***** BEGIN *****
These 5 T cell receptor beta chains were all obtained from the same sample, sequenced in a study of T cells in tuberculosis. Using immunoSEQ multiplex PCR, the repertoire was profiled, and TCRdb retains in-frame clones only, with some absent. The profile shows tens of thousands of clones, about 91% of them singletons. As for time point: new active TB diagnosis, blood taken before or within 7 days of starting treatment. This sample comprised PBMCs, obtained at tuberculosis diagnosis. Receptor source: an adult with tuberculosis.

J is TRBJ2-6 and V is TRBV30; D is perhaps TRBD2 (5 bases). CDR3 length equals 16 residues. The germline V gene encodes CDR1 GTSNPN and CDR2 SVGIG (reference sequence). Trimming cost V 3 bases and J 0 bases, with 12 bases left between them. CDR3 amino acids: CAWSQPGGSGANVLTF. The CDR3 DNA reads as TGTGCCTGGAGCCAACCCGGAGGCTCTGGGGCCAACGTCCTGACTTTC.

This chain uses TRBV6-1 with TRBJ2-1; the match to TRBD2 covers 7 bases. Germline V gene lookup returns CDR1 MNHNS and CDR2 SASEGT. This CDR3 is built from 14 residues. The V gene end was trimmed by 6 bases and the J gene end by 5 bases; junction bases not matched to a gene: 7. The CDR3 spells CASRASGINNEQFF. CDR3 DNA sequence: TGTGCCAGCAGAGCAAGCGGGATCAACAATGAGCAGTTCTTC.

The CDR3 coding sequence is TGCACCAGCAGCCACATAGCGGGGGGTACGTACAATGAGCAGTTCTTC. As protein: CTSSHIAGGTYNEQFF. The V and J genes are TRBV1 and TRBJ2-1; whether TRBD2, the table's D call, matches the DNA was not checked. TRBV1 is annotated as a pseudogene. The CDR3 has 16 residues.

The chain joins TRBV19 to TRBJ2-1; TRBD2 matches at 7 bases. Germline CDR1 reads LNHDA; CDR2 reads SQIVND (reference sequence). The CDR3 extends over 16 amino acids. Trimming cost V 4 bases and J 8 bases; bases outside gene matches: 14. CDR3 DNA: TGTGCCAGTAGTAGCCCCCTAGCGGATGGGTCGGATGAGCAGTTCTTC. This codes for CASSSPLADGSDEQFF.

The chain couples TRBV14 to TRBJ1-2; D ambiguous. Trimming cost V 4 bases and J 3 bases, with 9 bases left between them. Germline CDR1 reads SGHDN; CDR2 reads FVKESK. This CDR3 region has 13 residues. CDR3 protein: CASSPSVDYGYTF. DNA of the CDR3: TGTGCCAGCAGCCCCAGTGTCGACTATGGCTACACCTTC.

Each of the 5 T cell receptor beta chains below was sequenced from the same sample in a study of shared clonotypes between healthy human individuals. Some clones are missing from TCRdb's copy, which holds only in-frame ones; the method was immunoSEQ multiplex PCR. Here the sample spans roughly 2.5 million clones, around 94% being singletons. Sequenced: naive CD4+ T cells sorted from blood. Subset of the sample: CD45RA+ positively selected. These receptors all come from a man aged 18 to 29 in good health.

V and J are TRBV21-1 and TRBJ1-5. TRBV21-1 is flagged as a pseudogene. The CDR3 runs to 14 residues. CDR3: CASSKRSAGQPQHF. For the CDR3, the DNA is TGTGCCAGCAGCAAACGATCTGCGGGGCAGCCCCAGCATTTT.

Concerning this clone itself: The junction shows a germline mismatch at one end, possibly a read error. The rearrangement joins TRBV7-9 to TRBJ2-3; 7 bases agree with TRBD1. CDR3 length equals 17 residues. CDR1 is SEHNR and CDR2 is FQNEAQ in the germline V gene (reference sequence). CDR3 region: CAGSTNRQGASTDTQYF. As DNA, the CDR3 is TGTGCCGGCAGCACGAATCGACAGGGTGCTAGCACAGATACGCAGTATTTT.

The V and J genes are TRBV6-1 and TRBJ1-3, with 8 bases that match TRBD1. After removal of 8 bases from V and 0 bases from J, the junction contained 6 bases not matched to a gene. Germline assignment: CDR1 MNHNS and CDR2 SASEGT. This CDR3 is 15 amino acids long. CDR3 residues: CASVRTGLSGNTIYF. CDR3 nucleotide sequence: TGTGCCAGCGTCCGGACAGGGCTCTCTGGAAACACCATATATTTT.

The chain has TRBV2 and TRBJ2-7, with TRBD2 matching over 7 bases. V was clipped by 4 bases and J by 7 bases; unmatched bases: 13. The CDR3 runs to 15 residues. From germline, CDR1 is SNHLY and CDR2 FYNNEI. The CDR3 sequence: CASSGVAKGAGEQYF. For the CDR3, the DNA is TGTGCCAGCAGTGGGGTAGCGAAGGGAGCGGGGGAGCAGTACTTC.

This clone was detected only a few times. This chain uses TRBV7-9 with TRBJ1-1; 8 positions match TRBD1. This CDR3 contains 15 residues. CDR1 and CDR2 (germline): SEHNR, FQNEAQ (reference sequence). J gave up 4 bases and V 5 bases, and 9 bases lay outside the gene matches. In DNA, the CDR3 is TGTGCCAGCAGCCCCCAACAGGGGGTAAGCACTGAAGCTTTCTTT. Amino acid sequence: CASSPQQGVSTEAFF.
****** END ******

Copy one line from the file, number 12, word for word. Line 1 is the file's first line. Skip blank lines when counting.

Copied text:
This clone was detected only a few times. This chain uses TRBV7-9 with TRBJ1-1; 8 positions match TRBD1. This CDR3 contains 15 residues. CDR1 and CDR2 (germline): SEHNR, FQNEAQ (reference sequence). J gave up 4 bases and V 5 bases, and 9 bases lay outside the gene matches. In DNA, the CDR3 is TGTGCCAGCAGCCCCCAACAGGGGGTAAGCACTGAAGCTTTCTTT. Amino acid sequence: CASSPQQGVSTEAFF.